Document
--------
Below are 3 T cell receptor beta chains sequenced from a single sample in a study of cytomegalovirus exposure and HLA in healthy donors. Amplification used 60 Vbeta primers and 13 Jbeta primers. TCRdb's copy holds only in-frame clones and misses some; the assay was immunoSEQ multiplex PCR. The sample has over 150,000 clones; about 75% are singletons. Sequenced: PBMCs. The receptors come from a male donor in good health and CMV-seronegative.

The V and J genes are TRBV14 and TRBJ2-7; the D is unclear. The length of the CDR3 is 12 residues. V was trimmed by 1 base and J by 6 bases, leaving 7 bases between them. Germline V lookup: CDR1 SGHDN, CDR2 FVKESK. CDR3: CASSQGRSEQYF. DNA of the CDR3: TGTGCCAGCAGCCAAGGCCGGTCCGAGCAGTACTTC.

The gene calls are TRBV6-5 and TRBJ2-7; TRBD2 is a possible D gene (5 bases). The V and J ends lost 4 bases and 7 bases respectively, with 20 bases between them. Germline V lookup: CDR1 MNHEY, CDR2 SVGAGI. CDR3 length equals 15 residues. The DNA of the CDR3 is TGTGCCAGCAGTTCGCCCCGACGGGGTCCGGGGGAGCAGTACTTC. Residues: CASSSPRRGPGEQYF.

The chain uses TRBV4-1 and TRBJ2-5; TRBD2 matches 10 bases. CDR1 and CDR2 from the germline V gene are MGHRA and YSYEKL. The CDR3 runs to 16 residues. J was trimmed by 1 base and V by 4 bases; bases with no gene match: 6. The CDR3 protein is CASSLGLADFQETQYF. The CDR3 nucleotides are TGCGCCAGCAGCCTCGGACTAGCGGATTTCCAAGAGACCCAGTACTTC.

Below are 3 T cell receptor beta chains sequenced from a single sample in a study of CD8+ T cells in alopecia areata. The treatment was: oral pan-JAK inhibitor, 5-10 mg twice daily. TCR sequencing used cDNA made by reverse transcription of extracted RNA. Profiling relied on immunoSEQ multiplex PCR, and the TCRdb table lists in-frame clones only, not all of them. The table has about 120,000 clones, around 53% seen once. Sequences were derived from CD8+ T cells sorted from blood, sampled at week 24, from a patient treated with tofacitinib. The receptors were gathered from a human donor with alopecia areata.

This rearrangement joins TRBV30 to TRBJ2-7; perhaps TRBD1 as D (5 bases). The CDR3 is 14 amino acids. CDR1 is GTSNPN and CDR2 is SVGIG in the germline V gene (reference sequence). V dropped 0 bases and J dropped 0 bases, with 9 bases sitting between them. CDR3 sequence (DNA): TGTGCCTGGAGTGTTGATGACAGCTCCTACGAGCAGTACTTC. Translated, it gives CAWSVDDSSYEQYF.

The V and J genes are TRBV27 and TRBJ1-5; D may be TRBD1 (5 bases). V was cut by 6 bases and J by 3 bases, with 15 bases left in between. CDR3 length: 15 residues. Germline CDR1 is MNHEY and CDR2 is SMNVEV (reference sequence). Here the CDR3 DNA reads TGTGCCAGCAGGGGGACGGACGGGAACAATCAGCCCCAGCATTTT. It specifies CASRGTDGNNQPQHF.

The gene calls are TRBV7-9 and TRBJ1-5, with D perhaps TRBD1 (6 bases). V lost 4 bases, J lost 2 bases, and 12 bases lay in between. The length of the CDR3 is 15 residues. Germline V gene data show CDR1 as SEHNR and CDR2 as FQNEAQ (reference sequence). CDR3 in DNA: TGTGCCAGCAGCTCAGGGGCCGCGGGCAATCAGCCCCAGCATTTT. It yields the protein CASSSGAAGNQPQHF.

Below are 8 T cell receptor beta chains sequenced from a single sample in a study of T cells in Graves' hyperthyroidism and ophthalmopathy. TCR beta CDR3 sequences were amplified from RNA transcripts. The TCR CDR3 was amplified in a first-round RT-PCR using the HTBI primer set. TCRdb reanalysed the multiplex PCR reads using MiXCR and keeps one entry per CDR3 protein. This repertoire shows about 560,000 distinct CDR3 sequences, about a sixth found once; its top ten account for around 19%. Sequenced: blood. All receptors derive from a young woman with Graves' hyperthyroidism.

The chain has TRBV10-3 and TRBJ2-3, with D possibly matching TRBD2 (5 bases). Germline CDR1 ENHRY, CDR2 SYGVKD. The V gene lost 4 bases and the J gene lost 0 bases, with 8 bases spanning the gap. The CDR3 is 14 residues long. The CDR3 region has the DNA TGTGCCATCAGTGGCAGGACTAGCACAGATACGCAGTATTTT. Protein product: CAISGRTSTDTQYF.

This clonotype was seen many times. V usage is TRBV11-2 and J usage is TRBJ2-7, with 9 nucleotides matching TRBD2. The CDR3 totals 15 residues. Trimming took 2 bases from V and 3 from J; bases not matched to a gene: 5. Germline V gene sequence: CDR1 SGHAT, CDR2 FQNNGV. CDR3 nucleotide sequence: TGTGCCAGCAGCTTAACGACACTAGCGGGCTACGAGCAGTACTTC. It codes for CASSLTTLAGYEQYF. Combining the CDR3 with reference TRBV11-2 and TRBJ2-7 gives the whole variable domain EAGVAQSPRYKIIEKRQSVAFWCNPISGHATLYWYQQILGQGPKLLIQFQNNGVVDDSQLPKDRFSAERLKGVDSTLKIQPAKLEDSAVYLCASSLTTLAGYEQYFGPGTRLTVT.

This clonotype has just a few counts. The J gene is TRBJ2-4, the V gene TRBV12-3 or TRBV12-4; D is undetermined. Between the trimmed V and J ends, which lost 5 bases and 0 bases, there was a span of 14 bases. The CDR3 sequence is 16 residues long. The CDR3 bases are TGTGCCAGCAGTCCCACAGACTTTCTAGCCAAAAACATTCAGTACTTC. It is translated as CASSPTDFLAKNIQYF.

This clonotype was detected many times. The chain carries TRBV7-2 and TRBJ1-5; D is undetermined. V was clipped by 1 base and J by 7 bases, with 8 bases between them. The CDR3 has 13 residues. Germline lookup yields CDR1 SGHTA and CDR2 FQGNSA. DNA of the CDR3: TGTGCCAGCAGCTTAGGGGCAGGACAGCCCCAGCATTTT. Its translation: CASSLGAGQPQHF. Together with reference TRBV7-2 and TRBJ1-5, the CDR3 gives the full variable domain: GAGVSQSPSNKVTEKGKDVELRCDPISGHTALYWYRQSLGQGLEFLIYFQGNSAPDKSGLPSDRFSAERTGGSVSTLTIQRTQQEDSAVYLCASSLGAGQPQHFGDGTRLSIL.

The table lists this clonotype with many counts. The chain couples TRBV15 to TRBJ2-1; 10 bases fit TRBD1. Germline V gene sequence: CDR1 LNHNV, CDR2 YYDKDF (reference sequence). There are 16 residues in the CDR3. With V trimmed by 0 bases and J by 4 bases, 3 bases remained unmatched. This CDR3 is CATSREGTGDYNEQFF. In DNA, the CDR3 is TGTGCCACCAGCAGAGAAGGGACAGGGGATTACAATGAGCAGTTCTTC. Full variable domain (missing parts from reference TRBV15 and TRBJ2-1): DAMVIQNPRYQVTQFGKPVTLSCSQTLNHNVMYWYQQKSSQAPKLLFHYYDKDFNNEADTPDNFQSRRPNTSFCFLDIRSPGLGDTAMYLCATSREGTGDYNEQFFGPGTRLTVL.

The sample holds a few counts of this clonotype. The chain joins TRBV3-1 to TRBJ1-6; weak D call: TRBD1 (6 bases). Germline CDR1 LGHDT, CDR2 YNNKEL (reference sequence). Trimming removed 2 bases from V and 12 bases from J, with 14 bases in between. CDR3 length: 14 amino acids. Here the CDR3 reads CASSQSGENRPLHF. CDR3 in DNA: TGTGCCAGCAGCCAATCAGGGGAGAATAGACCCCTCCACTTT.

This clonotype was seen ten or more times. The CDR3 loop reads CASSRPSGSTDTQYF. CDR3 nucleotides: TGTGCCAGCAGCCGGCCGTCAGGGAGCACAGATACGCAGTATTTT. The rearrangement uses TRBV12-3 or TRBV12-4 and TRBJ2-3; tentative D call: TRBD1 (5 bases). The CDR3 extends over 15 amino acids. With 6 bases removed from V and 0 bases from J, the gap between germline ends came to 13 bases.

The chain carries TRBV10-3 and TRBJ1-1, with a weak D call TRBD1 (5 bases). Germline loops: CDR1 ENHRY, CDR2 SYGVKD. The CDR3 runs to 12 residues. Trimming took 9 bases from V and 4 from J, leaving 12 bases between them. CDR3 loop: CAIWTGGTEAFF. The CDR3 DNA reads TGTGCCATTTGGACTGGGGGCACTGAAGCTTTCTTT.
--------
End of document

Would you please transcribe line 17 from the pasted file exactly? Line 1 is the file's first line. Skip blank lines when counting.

The chain carries TRBV10-3 and TRBJ1-1, with a weak D call TRBD1 (5 bases). Germline loops: CDR1 ENHRY, CDR2 SYGVKD. The CDR3 runs to 12 residues. Trimming took 9 bases from V and 4 from J, leaving 12 bases between them. CDR3 loop: CAIWTGGTEAFF. The CDR3 DNA reads TGTGCCATTTGGACTGGGGGCACTGAAGCTTTCTTT.